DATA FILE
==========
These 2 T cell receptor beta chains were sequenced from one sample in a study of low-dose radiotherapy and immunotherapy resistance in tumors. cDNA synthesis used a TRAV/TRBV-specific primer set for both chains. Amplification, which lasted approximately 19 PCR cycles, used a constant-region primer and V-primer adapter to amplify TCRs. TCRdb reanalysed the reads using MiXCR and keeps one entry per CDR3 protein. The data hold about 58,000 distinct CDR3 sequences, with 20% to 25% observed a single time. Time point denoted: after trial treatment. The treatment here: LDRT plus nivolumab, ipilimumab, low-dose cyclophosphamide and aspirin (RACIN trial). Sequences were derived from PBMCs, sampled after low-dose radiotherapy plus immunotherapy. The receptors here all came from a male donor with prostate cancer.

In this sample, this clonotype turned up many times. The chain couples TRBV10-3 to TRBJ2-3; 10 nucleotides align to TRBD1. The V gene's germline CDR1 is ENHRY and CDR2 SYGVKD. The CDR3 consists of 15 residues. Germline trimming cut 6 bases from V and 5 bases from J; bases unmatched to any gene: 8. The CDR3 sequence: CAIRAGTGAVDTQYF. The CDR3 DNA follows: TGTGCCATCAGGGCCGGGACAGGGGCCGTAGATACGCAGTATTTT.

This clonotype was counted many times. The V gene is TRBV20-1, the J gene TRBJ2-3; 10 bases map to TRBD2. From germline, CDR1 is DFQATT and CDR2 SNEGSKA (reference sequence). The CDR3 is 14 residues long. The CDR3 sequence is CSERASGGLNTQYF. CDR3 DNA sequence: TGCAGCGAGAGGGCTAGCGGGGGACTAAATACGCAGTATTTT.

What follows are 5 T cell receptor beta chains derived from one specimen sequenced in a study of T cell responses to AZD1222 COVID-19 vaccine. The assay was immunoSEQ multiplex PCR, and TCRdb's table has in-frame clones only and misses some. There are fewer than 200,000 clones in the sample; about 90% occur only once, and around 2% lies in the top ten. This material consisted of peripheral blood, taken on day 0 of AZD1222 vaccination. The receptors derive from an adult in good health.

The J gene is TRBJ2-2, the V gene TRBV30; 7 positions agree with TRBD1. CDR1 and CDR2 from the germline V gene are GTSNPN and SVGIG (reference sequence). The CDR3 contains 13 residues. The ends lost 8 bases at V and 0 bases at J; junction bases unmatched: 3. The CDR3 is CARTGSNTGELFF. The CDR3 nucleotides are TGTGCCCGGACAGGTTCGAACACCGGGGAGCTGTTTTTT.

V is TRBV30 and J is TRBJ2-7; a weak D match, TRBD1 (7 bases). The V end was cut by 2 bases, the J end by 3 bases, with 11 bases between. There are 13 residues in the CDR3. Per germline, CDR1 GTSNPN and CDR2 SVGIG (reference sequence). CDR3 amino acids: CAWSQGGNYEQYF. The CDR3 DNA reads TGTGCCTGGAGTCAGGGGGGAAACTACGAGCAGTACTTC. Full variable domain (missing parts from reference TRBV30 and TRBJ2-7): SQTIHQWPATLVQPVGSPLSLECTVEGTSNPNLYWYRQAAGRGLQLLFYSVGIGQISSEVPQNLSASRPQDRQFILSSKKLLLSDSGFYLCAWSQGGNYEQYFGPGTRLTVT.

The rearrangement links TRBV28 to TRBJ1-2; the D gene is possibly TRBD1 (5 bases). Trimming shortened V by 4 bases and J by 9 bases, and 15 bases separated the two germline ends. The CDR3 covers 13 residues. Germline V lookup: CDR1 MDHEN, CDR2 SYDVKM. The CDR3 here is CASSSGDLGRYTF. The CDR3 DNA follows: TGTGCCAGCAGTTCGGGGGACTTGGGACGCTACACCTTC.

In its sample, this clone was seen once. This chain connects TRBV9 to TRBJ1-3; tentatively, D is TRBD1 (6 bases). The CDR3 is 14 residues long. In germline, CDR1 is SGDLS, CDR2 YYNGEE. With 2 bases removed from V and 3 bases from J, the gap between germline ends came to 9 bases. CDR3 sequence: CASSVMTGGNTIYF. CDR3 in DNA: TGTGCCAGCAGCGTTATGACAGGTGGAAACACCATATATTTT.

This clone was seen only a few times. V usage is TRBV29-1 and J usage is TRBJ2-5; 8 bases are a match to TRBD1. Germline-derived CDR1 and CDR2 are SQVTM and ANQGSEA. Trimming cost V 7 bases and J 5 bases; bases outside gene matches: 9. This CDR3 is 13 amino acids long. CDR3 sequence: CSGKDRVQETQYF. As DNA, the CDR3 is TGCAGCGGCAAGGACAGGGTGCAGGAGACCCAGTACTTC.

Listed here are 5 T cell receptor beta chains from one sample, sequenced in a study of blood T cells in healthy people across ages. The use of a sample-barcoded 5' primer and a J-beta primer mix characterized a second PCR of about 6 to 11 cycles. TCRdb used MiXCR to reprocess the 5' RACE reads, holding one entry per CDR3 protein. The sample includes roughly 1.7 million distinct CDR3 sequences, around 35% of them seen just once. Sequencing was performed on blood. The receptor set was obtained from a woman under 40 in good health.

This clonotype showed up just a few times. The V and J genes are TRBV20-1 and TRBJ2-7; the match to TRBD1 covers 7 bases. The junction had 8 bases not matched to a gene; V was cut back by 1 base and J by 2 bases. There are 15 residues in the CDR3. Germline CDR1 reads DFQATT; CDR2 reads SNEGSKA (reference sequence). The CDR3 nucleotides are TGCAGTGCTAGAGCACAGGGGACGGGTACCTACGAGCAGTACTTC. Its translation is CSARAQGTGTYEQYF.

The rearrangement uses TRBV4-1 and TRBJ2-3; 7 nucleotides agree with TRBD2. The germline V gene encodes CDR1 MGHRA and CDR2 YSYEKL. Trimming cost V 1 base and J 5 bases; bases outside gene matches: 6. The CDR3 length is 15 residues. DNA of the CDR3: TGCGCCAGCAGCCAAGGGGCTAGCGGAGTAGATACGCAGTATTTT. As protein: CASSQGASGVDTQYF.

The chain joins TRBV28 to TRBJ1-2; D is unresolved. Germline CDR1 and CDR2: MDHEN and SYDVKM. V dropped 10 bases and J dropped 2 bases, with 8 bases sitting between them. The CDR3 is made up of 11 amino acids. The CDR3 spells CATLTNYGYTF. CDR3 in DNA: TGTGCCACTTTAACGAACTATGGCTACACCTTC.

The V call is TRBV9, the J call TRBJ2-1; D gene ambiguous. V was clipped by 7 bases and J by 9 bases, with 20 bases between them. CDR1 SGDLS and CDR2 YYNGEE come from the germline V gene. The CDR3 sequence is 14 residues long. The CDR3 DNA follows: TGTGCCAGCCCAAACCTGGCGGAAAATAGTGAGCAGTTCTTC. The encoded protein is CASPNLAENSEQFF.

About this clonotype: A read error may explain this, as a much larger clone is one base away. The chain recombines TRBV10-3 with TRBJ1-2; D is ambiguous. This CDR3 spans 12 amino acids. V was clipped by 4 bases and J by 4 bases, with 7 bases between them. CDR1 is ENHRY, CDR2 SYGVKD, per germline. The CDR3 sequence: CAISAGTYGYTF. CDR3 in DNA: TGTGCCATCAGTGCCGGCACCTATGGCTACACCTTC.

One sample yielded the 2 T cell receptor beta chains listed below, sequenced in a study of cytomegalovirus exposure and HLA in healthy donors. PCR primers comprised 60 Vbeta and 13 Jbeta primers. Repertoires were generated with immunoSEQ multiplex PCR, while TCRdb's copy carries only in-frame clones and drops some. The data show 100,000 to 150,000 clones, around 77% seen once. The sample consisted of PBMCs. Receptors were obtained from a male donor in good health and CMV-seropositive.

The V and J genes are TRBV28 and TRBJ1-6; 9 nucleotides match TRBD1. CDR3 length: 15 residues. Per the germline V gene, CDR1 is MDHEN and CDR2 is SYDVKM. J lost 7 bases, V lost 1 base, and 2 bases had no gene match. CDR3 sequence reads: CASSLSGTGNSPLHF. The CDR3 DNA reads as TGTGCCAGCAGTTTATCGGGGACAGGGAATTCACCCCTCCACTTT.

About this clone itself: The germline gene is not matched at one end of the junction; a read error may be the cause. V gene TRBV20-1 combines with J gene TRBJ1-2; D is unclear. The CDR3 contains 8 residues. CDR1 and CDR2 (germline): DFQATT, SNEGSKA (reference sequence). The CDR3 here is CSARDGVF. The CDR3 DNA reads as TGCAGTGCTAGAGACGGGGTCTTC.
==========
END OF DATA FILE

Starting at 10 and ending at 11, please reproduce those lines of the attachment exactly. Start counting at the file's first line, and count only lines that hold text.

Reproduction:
Listed here are 5 T cell receptor beta chains from one sample, sequenced in a study of blood T cells in healthy people across ages. The use of a sample-barcoded 5' primer and a J-beta primer mix characterized a second PCR of about 6 to 11 cycles. TCRdb used MiXCR to reprocess the 5' RACE reads, holding one entry per CDR3 protein. The sample includes roughly 1.7 million distinct CDR3 sequences, around 35% of them seen just once. Sequencing was performed on blood. The receptor set was obtained from a woman under 40 in good health.

This clonotype showed up just a few times. The V and J genes are TRBV20-1 and TRBJ2-7; the match to TRBD1 covers 7 bases. The junction had 8 bases not matched to a gene; V was cut back by 1 base and J by 2 bases. There are 15 residues in the CDR3. Germline CDR1 reads DFQATT; CDR2 reads SNEGSKA (reference sequence). The CDR3 nucleotides are TGCAGTGCTAGAGCACAGGGGACGGGTACCTACGAGCAGTACTTC. Its translation is CSARAQGTGTYEQYF.